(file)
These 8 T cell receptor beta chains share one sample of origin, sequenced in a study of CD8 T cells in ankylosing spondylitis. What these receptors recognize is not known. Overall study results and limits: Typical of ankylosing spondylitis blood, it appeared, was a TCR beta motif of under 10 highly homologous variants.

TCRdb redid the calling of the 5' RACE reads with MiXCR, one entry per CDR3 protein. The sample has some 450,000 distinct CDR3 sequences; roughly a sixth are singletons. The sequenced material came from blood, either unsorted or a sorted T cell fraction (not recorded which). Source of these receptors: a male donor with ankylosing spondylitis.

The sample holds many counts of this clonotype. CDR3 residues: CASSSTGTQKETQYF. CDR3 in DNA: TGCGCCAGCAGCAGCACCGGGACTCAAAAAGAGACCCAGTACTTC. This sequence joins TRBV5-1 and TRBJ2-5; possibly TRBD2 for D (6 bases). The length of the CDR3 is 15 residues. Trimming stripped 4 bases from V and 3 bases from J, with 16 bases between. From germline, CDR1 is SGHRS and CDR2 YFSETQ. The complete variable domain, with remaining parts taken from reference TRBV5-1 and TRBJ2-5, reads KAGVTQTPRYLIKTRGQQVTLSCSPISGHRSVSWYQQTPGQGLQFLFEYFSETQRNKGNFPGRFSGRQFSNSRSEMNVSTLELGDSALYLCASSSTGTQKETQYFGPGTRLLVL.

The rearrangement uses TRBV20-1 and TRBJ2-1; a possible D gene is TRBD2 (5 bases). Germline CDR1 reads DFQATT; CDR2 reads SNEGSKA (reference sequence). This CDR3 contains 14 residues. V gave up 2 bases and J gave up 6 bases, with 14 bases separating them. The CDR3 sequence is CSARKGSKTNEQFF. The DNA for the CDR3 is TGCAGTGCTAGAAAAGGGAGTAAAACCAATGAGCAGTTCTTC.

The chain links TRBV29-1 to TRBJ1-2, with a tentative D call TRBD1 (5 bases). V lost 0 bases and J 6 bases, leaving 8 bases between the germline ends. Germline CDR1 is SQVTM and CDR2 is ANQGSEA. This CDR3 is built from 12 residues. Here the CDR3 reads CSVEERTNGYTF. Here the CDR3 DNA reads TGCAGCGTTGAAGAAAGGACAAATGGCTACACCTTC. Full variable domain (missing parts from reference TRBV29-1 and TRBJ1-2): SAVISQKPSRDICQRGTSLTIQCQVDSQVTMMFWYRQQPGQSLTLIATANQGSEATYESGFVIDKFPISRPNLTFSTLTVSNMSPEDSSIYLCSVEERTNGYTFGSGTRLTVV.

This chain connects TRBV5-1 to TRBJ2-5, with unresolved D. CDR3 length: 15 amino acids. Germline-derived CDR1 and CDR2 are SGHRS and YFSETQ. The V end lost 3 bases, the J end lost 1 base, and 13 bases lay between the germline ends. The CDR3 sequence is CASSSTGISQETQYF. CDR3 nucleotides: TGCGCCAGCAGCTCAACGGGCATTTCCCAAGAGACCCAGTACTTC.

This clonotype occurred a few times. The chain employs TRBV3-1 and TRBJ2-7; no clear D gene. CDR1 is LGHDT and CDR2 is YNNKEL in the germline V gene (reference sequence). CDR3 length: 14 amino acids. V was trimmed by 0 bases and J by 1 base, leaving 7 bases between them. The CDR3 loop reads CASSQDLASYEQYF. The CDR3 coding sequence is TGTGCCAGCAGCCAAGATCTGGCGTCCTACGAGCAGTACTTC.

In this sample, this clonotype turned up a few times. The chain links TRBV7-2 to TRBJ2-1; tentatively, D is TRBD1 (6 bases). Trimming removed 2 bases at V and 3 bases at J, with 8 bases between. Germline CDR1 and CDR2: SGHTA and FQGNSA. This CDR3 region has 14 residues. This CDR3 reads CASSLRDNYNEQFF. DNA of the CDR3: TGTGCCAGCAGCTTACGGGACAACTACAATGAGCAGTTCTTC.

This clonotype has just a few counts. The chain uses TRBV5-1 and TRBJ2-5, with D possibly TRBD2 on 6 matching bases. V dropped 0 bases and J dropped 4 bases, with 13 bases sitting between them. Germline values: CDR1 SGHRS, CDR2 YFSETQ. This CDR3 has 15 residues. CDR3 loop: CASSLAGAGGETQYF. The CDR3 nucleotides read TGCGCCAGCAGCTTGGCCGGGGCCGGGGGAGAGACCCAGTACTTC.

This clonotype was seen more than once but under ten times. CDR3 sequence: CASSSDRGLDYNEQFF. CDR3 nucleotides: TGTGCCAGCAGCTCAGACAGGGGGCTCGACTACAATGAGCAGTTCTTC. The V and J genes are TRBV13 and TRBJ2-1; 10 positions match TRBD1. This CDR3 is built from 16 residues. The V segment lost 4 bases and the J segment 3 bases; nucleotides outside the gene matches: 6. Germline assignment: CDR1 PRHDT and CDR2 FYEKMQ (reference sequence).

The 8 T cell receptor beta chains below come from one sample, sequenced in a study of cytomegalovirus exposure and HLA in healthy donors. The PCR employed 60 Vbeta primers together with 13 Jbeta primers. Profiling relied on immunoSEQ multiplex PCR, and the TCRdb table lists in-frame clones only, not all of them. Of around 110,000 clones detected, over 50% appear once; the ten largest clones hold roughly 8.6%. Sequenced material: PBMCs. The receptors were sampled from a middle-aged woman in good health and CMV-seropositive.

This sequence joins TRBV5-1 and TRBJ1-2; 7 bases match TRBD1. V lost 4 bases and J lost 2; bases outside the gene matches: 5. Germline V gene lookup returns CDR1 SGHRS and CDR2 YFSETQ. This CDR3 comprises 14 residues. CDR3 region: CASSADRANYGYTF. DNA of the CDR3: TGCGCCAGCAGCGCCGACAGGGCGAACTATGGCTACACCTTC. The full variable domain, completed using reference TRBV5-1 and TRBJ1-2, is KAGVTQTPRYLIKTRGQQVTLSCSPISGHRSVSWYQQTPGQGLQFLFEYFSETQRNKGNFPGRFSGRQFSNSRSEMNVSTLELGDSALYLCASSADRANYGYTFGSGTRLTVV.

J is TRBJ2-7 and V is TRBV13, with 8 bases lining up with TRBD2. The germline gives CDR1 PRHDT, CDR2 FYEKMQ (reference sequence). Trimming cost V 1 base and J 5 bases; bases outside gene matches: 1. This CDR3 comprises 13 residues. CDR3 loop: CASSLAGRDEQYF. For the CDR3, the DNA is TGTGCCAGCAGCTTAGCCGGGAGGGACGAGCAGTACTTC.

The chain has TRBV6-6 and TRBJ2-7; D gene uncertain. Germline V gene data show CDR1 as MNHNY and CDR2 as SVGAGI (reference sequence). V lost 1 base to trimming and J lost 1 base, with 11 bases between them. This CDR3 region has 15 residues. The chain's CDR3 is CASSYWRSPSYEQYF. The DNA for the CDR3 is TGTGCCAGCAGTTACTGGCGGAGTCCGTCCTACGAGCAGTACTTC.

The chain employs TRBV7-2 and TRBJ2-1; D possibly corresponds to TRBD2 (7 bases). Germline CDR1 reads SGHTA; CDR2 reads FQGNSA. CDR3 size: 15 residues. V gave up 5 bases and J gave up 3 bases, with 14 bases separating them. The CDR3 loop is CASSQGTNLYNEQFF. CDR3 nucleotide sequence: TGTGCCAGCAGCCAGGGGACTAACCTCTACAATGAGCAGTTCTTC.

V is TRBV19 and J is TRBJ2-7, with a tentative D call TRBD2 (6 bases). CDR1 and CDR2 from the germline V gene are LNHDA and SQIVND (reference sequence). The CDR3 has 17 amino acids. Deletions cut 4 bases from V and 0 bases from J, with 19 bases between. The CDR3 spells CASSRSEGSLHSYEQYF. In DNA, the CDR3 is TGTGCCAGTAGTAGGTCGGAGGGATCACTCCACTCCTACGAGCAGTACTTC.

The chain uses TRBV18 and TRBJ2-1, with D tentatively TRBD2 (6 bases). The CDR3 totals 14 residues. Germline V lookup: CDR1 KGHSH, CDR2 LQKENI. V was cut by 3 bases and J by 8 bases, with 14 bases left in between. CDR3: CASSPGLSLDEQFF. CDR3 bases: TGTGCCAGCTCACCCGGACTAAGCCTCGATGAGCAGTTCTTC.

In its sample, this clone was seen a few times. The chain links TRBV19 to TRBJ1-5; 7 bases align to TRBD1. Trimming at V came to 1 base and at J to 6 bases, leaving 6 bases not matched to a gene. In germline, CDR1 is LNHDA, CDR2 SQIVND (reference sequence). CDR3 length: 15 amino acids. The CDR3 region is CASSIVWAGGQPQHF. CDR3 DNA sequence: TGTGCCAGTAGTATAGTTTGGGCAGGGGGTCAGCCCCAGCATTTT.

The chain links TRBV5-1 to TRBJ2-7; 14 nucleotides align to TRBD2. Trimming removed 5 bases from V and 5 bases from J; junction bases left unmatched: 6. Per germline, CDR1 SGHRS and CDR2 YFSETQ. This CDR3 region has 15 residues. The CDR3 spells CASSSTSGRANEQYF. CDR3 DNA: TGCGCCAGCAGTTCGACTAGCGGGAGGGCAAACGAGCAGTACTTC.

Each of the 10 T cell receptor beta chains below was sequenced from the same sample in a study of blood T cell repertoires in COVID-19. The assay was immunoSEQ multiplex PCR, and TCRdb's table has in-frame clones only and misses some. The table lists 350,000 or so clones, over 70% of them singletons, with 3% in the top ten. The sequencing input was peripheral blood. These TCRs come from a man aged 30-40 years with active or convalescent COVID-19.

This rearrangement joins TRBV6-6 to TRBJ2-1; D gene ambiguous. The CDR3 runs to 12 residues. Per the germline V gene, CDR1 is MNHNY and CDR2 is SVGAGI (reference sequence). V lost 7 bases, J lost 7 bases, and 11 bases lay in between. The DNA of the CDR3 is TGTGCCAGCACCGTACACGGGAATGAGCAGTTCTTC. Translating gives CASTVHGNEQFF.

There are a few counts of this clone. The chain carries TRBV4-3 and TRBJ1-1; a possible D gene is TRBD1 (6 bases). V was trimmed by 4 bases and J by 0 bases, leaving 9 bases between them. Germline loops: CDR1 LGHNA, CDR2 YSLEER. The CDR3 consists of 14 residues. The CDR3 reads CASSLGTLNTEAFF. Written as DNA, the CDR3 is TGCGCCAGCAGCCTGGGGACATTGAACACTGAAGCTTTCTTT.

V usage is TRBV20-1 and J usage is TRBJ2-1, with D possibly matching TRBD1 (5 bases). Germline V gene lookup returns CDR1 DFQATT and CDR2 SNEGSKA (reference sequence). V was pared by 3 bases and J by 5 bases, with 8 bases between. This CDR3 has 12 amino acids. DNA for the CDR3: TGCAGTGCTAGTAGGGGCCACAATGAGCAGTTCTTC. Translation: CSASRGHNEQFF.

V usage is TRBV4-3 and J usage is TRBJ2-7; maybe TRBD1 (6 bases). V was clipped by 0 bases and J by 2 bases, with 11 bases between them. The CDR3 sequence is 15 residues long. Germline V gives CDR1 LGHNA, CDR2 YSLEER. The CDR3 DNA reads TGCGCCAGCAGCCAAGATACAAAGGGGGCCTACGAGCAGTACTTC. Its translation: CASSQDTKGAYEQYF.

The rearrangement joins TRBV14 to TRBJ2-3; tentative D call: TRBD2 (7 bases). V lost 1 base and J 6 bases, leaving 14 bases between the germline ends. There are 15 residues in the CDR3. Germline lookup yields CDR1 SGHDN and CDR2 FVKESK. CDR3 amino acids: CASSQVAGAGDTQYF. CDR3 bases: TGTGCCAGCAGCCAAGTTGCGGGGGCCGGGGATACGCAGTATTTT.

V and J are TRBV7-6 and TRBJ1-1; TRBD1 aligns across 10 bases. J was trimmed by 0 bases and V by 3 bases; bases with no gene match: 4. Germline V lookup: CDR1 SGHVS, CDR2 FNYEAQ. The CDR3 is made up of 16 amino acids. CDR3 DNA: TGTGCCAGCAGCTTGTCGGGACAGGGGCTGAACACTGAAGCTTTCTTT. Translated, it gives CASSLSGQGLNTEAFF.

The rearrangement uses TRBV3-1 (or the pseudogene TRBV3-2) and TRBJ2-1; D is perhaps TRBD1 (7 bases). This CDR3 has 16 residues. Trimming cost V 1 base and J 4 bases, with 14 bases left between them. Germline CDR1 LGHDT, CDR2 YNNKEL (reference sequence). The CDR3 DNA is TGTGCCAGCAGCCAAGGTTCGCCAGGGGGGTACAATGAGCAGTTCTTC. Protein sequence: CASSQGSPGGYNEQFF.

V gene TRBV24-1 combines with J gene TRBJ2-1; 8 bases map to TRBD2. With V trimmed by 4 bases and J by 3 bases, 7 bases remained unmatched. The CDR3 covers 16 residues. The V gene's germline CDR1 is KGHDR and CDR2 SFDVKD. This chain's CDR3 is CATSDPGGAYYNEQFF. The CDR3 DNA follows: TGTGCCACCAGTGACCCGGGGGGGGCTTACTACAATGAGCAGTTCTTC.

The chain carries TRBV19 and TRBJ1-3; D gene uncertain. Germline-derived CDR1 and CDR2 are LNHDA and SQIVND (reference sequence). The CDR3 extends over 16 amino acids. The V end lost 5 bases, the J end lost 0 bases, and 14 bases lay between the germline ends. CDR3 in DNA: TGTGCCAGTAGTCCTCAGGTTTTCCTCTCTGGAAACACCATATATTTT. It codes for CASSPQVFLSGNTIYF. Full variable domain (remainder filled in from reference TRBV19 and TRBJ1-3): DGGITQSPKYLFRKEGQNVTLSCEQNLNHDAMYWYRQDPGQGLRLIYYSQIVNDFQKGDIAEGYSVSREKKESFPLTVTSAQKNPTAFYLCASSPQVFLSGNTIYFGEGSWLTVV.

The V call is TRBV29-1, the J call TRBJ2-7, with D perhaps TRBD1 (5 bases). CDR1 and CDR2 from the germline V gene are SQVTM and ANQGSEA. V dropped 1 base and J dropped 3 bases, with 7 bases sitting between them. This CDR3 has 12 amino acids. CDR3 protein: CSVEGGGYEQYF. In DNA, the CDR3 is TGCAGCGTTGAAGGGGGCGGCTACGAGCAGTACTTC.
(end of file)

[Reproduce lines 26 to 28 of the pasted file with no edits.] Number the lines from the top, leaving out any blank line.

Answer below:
V and J are TRBV7-6 and TRBJ1-1; TRBD1 aligns across 10 bases. J was trimmed by 0 bases and V by 3 bases; bases with no gene match: 4. Germline V lookup: CDR1 SGHVS, CDR2 FNYEAQ. The CDR3 is made up of 16 amino acids. CDR3 DNA: TGTGCCAGCAGCTTGTCGGGACAGGGGCTGAACACTGAAGCTTTCTTT. Translated, it gives CASSLSGQGLNTEAFF.

The rearrangement uses TRBV3-1 (or the pseudogene TRBV3-2) and TRBJ2-1; D is perhaps TRBD1 (7 bases). This CDR3 has 16 residues. Trimming cost V 1 base and J 4 bases, with 14 bases left between them. Germline CDR1 LGHDT, CDR2 YNNKEL (reference sequence). The CDR3 DNA is TGTGCCAGCAGCCAAGGTTCGCCAGGGGGGTACAATGAGCAGTTCTTC. Protein sequence: CASSQGSPGGYNEQFF.

V gene TRBV24-1 combines with J gene TRBJ2-1; 8 bases map to TRBD2. With V trimmed by 4 bases and J by 3 bases, 7 bases remained unmatched. The CDR3 covers 16 residues. The V gene's germline CDR1 is KGHDR and CDR2 SFDVKD. This chain's CDR3 is CATSDPGGAYYNEQFF. The CDR3 DNA follows: TGTGCCACCAGTGACCCGGGGGGGGCTTACTACAATGAGCAGTTCTTC.